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05/07/2021

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Coming Out of COVID: The Stress of Beginning to Return to Normalcy

By Richard Juman, PsyD, Director, TeamHealth Behavioral Health Policy and Regulations, Co-Chair, Clinician Resiliency Core Group

 

Mental Health Awareness Month is a time to raise awareness about mental health and well-being. Throughout the month, organizations nationwide help fight stigma, educate communities and provide support for the millions of Americans facing mental illness. This year, we want to spotlight the stress of returning to normalcy after the pandemic and how to cope with it.

Returning to Normalcy

In 2021, Mental Health Awareness Month falls at an auspicious moment, with reasons for optimism that the national nightmare of COVID-19 will continue to recede into the past.

The vaccination rollout continues, with more and more Americans ready to resume a new version of “normal.” Warmer weather and the possibility of spending more time safely outdoors will contribute to our collective growing sense of optimism and normalcy. For many, May will mean blue skies, both actually and metaphorically.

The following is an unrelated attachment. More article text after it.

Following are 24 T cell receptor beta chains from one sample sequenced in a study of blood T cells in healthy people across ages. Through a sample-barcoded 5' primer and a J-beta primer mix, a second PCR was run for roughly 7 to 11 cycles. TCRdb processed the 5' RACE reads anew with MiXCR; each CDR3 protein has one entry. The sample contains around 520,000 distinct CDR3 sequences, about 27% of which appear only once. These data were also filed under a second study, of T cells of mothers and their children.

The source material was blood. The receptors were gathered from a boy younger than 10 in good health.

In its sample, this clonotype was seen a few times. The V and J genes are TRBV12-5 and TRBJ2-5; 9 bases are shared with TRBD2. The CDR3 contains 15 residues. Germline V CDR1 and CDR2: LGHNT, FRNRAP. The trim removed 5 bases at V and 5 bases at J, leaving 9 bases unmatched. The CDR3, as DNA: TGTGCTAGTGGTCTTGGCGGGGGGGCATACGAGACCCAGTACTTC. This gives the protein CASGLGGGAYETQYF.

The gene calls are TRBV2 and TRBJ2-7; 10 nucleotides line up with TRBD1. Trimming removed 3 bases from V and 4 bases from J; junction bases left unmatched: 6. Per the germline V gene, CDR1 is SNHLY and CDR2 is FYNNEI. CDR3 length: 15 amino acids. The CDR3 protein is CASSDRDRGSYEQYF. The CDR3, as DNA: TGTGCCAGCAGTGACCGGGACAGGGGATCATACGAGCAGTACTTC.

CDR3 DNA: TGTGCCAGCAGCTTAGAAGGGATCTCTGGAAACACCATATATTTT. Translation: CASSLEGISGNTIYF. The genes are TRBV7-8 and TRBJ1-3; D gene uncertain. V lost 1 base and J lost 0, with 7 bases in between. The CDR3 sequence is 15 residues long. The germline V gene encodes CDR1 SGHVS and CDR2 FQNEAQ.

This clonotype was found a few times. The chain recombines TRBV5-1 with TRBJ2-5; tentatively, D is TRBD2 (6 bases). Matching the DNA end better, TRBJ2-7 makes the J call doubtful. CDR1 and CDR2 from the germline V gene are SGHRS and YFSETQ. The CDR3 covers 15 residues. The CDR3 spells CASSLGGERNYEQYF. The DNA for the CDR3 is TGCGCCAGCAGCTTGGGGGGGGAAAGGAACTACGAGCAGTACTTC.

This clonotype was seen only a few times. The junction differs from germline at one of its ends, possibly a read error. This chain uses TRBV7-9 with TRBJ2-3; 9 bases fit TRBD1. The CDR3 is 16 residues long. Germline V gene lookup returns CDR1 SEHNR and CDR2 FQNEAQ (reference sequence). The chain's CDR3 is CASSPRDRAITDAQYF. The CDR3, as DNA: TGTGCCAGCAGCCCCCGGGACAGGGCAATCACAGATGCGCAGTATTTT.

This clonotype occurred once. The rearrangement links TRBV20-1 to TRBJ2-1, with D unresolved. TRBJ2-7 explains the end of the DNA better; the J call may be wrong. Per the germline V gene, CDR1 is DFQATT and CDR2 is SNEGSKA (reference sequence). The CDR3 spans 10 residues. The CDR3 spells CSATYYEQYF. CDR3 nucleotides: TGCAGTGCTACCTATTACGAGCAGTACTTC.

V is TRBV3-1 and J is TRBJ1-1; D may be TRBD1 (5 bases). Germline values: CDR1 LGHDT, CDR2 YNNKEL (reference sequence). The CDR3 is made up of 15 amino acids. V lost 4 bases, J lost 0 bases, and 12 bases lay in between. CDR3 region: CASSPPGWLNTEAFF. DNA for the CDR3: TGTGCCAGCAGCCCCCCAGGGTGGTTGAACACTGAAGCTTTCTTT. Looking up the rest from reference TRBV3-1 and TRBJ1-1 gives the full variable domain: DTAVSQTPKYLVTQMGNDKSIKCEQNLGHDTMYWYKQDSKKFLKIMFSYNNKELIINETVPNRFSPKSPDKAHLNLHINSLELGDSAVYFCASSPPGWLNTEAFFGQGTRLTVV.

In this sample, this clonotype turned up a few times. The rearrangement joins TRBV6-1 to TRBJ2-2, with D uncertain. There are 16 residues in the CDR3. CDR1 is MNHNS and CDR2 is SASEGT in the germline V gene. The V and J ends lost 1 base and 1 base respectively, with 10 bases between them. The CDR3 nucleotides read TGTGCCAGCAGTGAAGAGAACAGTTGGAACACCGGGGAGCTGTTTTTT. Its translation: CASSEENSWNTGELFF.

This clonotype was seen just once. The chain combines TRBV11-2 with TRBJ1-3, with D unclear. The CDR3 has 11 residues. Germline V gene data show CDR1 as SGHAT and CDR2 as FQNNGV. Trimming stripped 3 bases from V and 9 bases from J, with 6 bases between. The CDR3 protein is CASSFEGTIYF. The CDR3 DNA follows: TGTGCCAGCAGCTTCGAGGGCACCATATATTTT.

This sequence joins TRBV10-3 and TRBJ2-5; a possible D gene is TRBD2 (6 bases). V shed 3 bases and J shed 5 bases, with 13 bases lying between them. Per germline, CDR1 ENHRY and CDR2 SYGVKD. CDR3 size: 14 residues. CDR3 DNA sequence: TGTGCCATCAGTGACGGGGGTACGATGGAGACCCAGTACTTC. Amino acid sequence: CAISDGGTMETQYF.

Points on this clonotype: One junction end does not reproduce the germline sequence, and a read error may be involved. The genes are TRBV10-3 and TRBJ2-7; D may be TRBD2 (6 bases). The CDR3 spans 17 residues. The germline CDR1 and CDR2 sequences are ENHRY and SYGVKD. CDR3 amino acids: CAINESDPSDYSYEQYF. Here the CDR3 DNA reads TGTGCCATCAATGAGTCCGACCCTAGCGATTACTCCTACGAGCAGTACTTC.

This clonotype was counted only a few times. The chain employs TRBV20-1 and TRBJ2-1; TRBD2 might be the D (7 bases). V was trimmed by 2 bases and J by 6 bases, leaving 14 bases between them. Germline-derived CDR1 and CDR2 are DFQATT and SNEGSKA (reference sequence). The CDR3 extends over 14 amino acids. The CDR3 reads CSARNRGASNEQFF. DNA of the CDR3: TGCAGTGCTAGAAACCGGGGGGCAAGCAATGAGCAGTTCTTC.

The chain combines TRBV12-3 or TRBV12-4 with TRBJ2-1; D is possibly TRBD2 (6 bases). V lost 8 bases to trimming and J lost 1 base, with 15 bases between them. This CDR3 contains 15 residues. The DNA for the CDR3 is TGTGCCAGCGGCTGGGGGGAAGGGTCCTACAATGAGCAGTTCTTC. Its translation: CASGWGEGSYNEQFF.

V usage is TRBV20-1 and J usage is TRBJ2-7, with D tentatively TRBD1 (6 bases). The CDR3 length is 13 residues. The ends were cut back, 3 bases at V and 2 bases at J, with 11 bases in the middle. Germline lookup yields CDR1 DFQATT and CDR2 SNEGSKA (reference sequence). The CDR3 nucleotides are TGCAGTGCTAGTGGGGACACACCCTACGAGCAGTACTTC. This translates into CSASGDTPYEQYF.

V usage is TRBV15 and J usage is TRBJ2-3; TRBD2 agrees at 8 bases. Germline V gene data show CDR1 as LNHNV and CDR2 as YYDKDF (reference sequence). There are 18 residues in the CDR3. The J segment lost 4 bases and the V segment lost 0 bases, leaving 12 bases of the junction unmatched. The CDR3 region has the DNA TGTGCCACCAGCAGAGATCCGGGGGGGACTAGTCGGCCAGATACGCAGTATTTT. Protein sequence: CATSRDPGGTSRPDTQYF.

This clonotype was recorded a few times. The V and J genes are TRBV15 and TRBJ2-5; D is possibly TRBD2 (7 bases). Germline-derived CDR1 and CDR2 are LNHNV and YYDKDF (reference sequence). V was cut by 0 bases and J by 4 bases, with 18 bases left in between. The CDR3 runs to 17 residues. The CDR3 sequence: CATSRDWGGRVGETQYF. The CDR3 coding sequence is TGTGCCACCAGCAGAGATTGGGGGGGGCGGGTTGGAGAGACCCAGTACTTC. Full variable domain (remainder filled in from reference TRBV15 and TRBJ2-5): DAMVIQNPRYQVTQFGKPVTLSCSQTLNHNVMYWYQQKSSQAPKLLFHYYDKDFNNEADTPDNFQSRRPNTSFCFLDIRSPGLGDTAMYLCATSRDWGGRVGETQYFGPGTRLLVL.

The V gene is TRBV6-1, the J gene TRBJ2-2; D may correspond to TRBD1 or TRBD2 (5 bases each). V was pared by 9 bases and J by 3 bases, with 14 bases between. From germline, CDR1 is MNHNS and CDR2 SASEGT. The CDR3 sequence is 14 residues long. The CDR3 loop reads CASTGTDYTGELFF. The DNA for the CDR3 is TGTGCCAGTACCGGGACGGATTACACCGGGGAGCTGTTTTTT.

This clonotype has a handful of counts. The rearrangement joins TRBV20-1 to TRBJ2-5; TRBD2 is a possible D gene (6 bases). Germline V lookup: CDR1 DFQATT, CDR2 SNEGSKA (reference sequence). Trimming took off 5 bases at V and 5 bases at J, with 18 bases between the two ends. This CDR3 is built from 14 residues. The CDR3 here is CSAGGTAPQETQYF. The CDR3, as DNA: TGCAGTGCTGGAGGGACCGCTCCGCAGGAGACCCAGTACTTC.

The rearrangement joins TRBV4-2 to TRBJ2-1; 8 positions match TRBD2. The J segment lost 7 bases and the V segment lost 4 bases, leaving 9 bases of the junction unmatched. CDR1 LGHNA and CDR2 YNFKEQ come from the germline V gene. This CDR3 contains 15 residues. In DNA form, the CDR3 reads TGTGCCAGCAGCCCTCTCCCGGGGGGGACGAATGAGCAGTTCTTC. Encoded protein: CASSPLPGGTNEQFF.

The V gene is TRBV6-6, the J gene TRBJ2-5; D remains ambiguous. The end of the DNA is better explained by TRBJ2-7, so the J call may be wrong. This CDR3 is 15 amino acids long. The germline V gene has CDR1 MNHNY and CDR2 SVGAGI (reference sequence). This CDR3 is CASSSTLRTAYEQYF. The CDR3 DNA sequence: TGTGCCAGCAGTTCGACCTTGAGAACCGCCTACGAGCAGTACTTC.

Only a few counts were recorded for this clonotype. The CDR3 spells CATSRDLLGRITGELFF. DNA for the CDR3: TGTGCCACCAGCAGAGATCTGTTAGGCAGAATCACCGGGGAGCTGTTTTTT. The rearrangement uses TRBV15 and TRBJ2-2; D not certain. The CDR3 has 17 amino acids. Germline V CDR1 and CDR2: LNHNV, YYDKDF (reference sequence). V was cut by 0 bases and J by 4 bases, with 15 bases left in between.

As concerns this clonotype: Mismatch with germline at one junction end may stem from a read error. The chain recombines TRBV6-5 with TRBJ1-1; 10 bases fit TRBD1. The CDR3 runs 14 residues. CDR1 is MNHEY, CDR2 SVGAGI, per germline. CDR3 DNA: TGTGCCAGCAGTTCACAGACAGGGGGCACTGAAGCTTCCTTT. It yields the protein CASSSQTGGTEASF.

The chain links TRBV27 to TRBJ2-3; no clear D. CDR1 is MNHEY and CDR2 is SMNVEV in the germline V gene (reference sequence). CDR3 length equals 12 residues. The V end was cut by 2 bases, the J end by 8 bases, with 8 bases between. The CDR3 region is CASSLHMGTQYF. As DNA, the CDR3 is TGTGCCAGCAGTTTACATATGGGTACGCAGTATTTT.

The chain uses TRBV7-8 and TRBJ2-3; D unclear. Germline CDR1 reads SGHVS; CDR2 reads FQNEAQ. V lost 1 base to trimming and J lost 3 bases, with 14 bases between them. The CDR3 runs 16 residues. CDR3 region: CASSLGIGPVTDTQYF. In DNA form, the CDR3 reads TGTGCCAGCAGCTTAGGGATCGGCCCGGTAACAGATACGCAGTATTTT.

Facing Long-Last Mental Health Effects

But it’s unlikely that vaccines and the lifting of pandemic restrictions will be mirrored by a significant lessening of mental health challenges for the population as a whole. We know that the mental health impacts of a crisis tend to “lag” behind the concrete impacts of the crisis itself.

Psychological distress, in the form of depression, anxiety, PTSD, addiction and other manifestations of mental illness are all significantly elevated now and may continue to increase as the dust settles on the crisis itself, but other pandemic-related impacts in social, economic and familial arenas are revealed.

Issues around racial equality, our relationship to law enforcement, economic inequality and other societal concerns remain at top of mind for many Americans. And the “return to normal,” although largely positive, will confront all of us with new transitions and stressors, such as returning to offices and other settings that will impose new burdens and safety concerns for those who came to appreciate the convenience and safety of working from home.

Moving Beyond the Pandemic

So it is crucial to recognize that we don’t yet know in what direction measures of psychological distress will move. We must prepare ourselves for a long-term effort to treat mental illness in our patients. Equally, we need to be on the lookout for signs of burnout, impairment and other indications of distress in ourselves and our co-workers.

Ideally, we all want to look back on the past year as a time when we operated at our highest levels, as our best selves. We want to look at this coming year as a time in which we successfully transitioned back to a more normal way of working and living. As we make this shift, it will be vital to support each other and ourselves. If you need support, please reach out for help.

For more information and resources on how to cope with the stress of returning to normalcy, read our blog post with tips to support daily emotional well-being.